Korean Air executive Ms Heather Cho reportedly delayed the departure of a flight she was on due to the fact that she didn’t like or approve of the way a cabin crew member served her peanuts.
Apparently, the company’s standard (for First Class passengers at least) was that nuts should be presented to the passenger on a plate, rather than simply in a bag. Being served a bag of nuts appears to have cause so much aggravation for Ms Cho that she ordered the pilot in charge to return the aircraft to the gate so that the offending and ‘incapable‘ junior cabin crew member could be removed.
Alongside Ms Cho’s behaviour, her claim that the pilot supported her decision and subsequent action do draw out some interesting learning points in terms of leadership and impact. Those key points being:-
- Ms Cho’s behaviour may have been well intended in terms of communicating a company standard to an employee, but the manner in which she communicated her point was both divisive and destructive.
- The apparently junior cabin crew member perhaps shouldn’t have been exposed to First Class, high ticket price passengers so soon in to their career as, alongside the many kind, generous and understanding First Class passengers, there is often one or two who find any opportunity to kick up a fuss, or find an easy target victim to remind staff who pays their wages.
- Ms Cho now faces legal action due to her decision and behaviour breaching international air safety standards and legislation. Ouch!
Automatic Compliance Is To Be Expected
The pilot’s apparent support for Ms Cho’s decision to return to the departure gate is to be expected, isn’t it? The company owners daughter gives you (the professional in command of the aircraft and passenger safety) an instruction, and even though she holds no jurisdiction or seniority in terms of the aircraft itself, refusing to follow her order could be a very creative way of losing your job.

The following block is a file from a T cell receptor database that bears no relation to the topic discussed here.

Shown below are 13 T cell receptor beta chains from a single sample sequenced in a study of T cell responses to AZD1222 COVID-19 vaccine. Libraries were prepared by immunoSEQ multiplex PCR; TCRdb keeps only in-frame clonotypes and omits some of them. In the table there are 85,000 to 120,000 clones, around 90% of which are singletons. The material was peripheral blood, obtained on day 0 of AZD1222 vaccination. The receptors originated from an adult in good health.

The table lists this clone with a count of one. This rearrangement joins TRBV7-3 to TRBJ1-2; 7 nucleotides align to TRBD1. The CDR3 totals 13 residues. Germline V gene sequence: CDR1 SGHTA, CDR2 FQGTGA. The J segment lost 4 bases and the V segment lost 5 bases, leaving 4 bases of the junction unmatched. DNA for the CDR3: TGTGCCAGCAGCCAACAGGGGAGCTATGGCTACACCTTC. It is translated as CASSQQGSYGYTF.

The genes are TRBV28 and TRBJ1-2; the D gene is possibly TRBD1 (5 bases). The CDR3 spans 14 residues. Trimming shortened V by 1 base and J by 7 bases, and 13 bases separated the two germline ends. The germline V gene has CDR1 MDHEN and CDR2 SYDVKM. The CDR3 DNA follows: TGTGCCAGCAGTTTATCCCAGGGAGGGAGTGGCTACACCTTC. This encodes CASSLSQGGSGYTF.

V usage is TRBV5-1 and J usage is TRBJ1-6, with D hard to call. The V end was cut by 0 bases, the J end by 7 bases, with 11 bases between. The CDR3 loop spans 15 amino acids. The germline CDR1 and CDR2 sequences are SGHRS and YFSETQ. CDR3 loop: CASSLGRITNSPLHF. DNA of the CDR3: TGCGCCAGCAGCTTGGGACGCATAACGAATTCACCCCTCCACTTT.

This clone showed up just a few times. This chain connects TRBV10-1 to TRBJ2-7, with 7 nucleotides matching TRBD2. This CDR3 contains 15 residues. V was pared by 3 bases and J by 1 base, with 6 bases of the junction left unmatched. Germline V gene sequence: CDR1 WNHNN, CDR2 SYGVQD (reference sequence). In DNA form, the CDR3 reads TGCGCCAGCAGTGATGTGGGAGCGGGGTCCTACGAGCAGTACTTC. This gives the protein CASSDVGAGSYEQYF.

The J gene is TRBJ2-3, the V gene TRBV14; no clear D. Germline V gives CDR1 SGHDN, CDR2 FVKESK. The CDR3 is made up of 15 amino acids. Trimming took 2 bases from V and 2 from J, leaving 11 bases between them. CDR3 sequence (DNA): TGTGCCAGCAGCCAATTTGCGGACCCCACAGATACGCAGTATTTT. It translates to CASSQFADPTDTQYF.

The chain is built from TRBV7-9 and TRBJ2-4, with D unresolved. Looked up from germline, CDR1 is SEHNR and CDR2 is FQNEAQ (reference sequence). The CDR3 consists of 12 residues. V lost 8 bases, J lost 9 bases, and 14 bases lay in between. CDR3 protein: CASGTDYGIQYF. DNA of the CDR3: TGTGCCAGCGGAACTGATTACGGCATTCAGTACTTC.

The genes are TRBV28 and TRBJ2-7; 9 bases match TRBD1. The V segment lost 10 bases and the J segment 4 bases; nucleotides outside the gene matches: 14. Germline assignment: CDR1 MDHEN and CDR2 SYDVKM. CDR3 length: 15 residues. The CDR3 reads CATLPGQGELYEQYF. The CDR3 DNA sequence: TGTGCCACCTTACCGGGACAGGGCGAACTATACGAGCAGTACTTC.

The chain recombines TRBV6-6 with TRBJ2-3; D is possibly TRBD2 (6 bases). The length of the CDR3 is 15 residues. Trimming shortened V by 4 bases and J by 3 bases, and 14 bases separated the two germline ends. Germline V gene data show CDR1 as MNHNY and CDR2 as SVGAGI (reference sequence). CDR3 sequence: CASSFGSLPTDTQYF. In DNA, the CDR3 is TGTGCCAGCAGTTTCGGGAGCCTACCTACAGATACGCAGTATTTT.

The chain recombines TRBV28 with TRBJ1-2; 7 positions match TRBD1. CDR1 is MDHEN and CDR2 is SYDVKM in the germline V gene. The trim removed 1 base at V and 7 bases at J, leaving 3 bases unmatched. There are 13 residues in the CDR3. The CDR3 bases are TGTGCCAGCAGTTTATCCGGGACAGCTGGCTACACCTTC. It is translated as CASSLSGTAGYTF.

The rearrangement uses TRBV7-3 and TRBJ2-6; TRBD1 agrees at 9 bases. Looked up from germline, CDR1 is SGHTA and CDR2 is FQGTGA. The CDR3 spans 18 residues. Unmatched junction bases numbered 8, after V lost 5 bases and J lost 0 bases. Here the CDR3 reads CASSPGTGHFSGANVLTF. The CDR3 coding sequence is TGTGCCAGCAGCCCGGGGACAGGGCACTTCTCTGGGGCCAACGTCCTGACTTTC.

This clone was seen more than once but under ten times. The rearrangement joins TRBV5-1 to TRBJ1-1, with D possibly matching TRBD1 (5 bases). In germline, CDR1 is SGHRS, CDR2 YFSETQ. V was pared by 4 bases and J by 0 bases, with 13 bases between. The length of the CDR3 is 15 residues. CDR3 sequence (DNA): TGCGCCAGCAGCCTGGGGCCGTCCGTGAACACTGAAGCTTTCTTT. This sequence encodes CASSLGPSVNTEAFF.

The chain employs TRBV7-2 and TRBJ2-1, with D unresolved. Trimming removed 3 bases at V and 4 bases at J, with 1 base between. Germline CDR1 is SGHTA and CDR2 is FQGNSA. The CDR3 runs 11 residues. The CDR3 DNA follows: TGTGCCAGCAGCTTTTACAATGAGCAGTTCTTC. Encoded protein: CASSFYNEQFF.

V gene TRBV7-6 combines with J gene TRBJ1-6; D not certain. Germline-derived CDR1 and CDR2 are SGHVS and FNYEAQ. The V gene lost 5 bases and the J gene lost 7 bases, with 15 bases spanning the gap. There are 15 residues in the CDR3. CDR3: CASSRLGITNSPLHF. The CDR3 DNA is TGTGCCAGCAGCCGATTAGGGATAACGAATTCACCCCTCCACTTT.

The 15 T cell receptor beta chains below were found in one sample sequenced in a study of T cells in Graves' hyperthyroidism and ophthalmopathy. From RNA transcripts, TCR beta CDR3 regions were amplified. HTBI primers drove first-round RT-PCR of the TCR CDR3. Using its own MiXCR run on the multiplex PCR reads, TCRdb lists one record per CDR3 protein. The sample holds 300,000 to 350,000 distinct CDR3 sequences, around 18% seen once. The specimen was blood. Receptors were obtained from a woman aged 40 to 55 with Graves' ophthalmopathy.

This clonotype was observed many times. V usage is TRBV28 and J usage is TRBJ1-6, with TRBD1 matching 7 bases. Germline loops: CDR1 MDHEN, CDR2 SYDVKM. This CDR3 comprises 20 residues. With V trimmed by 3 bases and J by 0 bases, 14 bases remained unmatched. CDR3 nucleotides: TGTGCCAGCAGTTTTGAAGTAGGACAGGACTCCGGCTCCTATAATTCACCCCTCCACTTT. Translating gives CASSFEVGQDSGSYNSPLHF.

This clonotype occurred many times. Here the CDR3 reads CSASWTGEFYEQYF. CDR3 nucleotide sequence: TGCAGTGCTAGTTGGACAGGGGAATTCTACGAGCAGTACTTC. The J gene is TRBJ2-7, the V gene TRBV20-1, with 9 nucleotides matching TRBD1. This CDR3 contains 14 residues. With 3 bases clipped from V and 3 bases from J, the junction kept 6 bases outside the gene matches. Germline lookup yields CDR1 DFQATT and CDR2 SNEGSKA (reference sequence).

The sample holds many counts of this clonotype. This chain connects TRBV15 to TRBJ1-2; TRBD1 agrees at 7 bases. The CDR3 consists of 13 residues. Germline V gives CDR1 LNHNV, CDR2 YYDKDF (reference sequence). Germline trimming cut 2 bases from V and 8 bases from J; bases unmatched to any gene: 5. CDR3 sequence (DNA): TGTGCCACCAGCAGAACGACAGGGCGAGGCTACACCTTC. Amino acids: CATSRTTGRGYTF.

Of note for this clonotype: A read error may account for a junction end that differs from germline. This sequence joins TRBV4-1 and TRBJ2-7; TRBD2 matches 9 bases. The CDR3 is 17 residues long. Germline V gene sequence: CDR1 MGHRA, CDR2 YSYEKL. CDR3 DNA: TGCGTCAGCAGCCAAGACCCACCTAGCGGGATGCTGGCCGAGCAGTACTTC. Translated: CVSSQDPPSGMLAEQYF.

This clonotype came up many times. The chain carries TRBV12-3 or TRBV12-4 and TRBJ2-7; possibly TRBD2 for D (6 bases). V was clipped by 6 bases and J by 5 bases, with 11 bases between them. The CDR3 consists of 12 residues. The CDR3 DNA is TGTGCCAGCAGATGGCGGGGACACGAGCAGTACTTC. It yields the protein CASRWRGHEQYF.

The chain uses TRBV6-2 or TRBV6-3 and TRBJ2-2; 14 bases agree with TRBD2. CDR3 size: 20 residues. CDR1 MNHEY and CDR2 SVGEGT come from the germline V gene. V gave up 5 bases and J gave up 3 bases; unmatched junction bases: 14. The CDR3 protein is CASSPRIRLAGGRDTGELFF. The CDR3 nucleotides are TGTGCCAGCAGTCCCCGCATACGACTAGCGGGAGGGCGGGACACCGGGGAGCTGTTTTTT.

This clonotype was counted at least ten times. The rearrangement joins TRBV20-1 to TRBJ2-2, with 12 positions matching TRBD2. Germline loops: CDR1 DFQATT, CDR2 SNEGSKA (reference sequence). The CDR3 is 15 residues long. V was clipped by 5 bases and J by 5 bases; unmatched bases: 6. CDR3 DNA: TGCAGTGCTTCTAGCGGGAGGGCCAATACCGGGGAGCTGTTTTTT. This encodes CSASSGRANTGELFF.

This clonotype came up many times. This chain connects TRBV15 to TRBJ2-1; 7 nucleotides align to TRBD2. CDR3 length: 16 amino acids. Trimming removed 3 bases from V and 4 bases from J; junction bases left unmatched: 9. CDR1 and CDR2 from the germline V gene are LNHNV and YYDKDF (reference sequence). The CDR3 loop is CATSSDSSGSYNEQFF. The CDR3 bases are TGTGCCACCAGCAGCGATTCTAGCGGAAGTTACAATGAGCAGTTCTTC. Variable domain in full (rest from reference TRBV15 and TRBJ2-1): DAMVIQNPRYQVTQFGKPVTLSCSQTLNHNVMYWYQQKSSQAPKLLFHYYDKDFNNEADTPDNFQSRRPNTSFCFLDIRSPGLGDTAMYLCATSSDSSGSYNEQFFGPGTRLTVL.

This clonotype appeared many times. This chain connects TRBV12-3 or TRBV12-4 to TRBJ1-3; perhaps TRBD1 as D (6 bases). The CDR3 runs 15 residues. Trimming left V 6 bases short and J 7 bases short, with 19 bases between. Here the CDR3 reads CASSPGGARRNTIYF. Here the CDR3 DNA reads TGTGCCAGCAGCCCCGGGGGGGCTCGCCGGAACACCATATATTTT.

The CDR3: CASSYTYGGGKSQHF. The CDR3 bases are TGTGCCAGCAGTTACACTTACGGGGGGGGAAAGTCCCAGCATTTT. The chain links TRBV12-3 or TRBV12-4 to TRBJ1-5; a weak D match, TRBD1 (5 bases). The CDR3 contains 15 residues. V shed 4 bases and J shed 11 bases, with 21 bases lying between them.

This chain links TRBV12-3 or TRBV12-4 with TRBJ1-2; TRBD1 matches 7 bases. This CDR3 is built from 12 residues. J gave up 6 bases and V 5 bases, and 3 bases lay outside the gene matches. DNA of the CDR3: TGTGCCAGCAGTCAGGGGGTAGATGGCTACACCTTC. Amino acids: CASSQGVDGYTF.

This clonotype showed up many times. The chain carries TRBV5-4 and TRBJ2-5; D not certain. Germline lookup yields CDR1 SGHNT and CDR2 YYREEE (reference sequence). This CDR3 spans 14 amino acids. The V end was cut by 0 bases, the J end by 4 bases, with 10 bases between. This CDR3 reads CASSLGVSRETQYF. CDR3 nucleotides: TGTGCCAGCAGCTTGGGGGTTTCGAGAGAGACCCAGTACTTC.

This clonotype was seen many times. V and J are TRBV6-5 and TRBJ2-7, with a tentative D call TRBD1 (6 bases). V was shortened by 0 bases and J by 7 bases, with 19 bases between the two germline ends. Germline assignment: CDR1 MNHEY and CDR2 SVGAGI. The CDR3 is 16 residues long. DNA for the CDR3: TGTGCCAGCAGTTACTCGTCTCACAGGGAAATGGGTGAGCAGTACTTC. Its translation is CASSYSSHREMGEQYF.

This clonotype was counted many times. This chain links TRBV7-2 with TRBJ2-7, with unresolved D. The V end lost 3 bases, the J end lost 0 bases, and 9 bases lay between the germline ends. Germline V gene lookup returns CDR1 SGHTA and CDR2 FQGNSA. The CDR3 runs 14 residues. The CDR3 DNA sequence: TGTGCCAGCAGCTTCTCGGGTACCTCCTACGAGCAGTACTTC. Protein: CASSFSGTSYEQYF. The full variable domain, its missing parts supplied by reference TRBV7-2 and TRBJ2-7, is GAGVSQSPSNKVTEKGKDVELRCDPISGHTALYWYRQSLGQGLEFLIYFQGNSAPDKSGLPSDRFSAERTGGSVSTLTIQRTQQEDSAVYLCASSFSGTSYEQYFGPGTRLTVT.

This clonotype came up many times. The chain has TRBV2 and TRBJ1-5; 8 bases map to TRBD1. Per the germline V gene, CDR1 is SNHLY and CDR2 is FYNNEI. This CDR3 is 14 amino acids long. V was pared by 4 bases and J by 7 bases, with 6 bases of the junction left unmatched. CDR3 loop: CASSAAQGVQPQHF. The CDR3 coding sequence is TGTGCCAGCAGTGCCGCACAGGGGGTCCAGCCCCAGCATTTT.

It’s All Feedback
The manner in which a boss, however senior or junior, provides feedback to employees below their position in a structure chart massively impacts whether your people will work with you, or against you. Ms Cho, and possibly many other leaders and managers don’t seriously consider the impact they have on employees. The facial expressions, gestures, words and voice tone you use, all have an impact on the people around you, whether positively or negatively. In this case, the impact was anything but positive!
Bad Decisions Cost Money
Causing an 11 minute delay to the aircraft, will no doubt cost Korean Air thousands of dollars in airport fines and fuel costs. The likelihood of these costs and other day to day waste through inefficient working and toxic leadership being covered by increased passenger fares? Very likely. Plus, with the threat of legal action pending, the decision made by this executive could cost the airline millions.
Toxic Behaviour Poisons The Workforce
This very real situation just goes to show that when an ‘Executive’ demonstrates toxic behaviour towards, and in front of employees, it creates an environment where news travels fast. And in this case it did…globally. It hasn’t, and probably won’t, become clear as to whether Ms Cho, who has now resigned from her executive post, was appointed because she had demonstrated technical competence, commercial awareness and true leadership qualities, or whether she was appointed to her executive role because daddy owns the airline!
How About You?
Are you aware of the impact you have on your team members, collectively and individually? Might there be one or two that you don’t invest time in supporting as they just don’t fit with your view of the world? If there are one or two, perhaps they are deserving of your attention and support? Virtually anybody can manage ‘good’ people, but the real investment is often required in the relationships that aren’t going too well.
Are you acutely aware of how you impact your team members? The words you use, your voice tone, your facial expressions and gestures? If you think you absolutely are….I invite you to ask a few trusted colleagues who will give you some candid feedback, to give you some candid feedback. Albeit unwittingly, as you spend 24 hours each day behind your face, you don’t get to see what others see. Such feedback can really help you grow as a Manager, and move you towards achieving the elusive top 1% bracket.
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